Take the 2-minute tour ×
Mathematics Stack Exchange is a question and answer site for people studying math at any level and professionals in related fields. It's 100% free, no registration required.

Tomorrow I have my exam and I have still some doubts about some of the following TRUE/FALSE statements about REGULAR LANGUAGES.

Can someone help me and explain me why?

1) For all languages $L_{1}$ and $L_{2}$, if $L_{1} \subseteq L_{2}$, then $L_{1}^{*} \subseteq L_{2}^{*} $, where $L_{1}\neq L_{2}$.

2) For all languages $L_{1}$ and $L_{2}$, if $L_{1} \cap L_{2} = \emptyset $ and $L_{1} \cup L_{2} = \Sigma^{*}$ (the alphabet of $L_1\text{ and }L_2$, then $L_{1} = \overline{L_{2}}$, i.e., the complement of $L_2$.

3) If $L_{1}$ and $L_{2}$ are regular languages, then $(L_{1} \cap L_{2})^{*}\subseteq L_{1}^{*} \cap L_{2}^{*}$.

4) If L is a context-free language, then $L \setminus \{ \epsilon \}$ (where $\epsilon$ is empty string) is a context free grammar.

My answer: TRUE

Reason: if $L$ is a context-free language and $D$ is regular (in our case the Empty String which by definition is a regular language) then their difference is context-free languages.

5) If $L \setminus \{\epsilon\}$ is a regular language, then L is a regular language

My answer: TRUE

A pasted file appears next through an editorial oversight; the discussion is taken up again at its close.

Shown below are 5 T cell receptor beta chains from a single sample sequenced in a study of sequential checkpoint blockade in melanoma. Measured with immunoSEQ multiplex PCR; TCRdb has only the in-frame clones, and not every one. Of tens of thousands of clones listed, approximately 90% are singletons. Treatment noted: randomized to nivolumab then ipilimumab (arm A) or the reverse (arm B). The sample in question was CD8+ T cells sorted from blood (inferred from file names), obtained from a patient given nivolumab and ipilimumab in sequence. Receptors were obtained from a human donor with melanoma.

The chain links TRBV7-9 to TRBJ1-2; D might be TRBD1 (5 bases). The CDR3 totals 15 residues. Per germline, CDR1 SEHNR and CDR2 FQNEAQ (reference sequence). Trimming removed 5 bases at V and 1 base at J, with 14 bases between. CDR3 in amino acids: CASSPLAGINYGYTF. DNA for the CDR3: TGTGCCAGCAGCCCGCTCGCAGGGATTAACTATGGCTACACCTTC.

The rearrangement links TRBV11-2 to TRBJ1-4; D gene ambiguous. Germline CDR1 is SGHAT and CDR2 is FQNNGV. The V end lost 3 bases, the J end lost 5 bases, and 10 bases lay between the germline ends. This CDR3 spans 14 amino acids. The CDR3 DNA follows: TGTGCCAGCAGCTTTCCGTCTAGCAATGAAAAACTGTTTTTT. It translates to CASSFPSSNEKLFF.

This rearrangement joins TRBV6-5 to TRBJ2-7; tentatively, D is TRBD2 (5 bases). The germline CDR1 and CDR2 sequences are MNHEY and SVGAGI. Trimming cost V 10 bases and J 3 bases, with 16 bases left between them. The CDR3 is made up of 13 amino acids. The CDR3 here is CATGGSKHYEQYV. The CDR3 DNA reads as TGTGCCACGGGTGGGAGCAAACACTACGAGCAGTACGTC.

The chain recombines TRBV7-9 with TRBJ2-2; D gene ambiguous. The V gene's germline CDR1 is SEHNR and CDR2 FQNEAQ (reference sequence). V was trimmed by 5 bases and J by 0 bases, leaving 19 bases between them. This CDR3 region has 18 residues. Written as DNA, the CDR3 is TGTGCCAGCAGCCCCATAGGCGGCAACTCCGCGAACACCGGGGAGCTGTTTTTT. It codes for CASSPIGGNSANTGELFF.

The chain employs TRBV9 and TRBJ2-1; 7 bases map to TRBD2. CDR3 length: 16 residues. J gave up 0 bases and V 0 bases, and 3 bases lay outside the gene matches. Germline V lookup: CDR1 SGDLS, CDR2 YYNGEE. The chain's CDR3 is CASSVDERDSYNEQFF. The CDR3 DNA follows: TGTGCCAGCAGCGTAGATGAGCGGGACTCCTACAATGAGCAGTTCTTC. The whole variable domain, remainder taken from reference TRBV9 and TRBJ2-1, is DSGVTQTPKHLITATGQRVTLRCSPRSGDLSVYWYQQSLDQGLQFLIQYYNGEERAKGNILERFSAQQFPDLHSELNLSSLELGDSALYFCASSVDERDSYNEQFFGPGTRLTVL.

Observe that $L \setminus M = L \cap \overline{M}$. We already know that regular languages are closed under complement and intersection.

share|improve this question
    
There's nothing wrong with changing your answer to (5) to the correct one, but you should mark your change in the edit to include a bit of text like "Edit" to show that you've made an important change to your original post. Otherwise, the answers you get might appear confusing to someone reading them, especially as here where you changed your post after an answer appeared. By the way, best of luck on your exam. –  Rick Decker Jul 15 '12 at 19:16
    
Ok! Thank u Rick! –  forrestGump Jul 15 '12 at 19:27

1 Answer 1

1) If $x\in L^*\text{ then }x\in L_1^n$ for some $n\ge 0$ so $x=x_1x_2\cdots x_n$ where $x_i\in L_1$ for $1\le i\le n$. But we know $x_i\in L_1\text{ implies }x_i\in L_2.$ Carry on from there.

2) I'll show half of the result, that $L_1\subseteq \overline{L_2}.$ Let $x\in L_1$. Since $L_1\cap L_2=\emptyset,$ we know $x\notin L_2$, so $x\in \overline{L_2}$. I'll leave containment in the other direction to you.

3) Similar to (1).

4) Your solution is correct.

5) This is actually true. If $\epsilon\notin L$, there's nothing further to prove. If $\epsilon\in L,$ make use of the fact that $(L\setminus \{\epsilon\})\cup \{\epsilon\} = L.$

share|improve this answer
    
About the point 2: if we have that x ∈ L2c and x E L1, we can deduct that L1 is a subset of L2c, so the statement is TRUE. Right? –  forrestGump Jul 15 '12 at 19:32
    
The statement is indeed true. It's not clear to me what you mean by 'E'. Is it $\in$? –  Rick Decker Jul 15 '12 at 20:02
    
Yes i have meant it... –  forrestGump Jul 15 '12 at 20:12
    
with 1 and 3 i still struggling.... –  forrestGump Jul 15 '12 at 20:48
    
What don't you understand? I'll be leaving soon, but perhaps someone else could help if you stated your problem in another post. –  Rick Decker Jul 16 '12 at 0:24

Your Answer

 
discard

By posting your answer, you agree to the privacy policy and terms of service.

Not the answer you're looking for? Browse other questions tagged or ask your own question.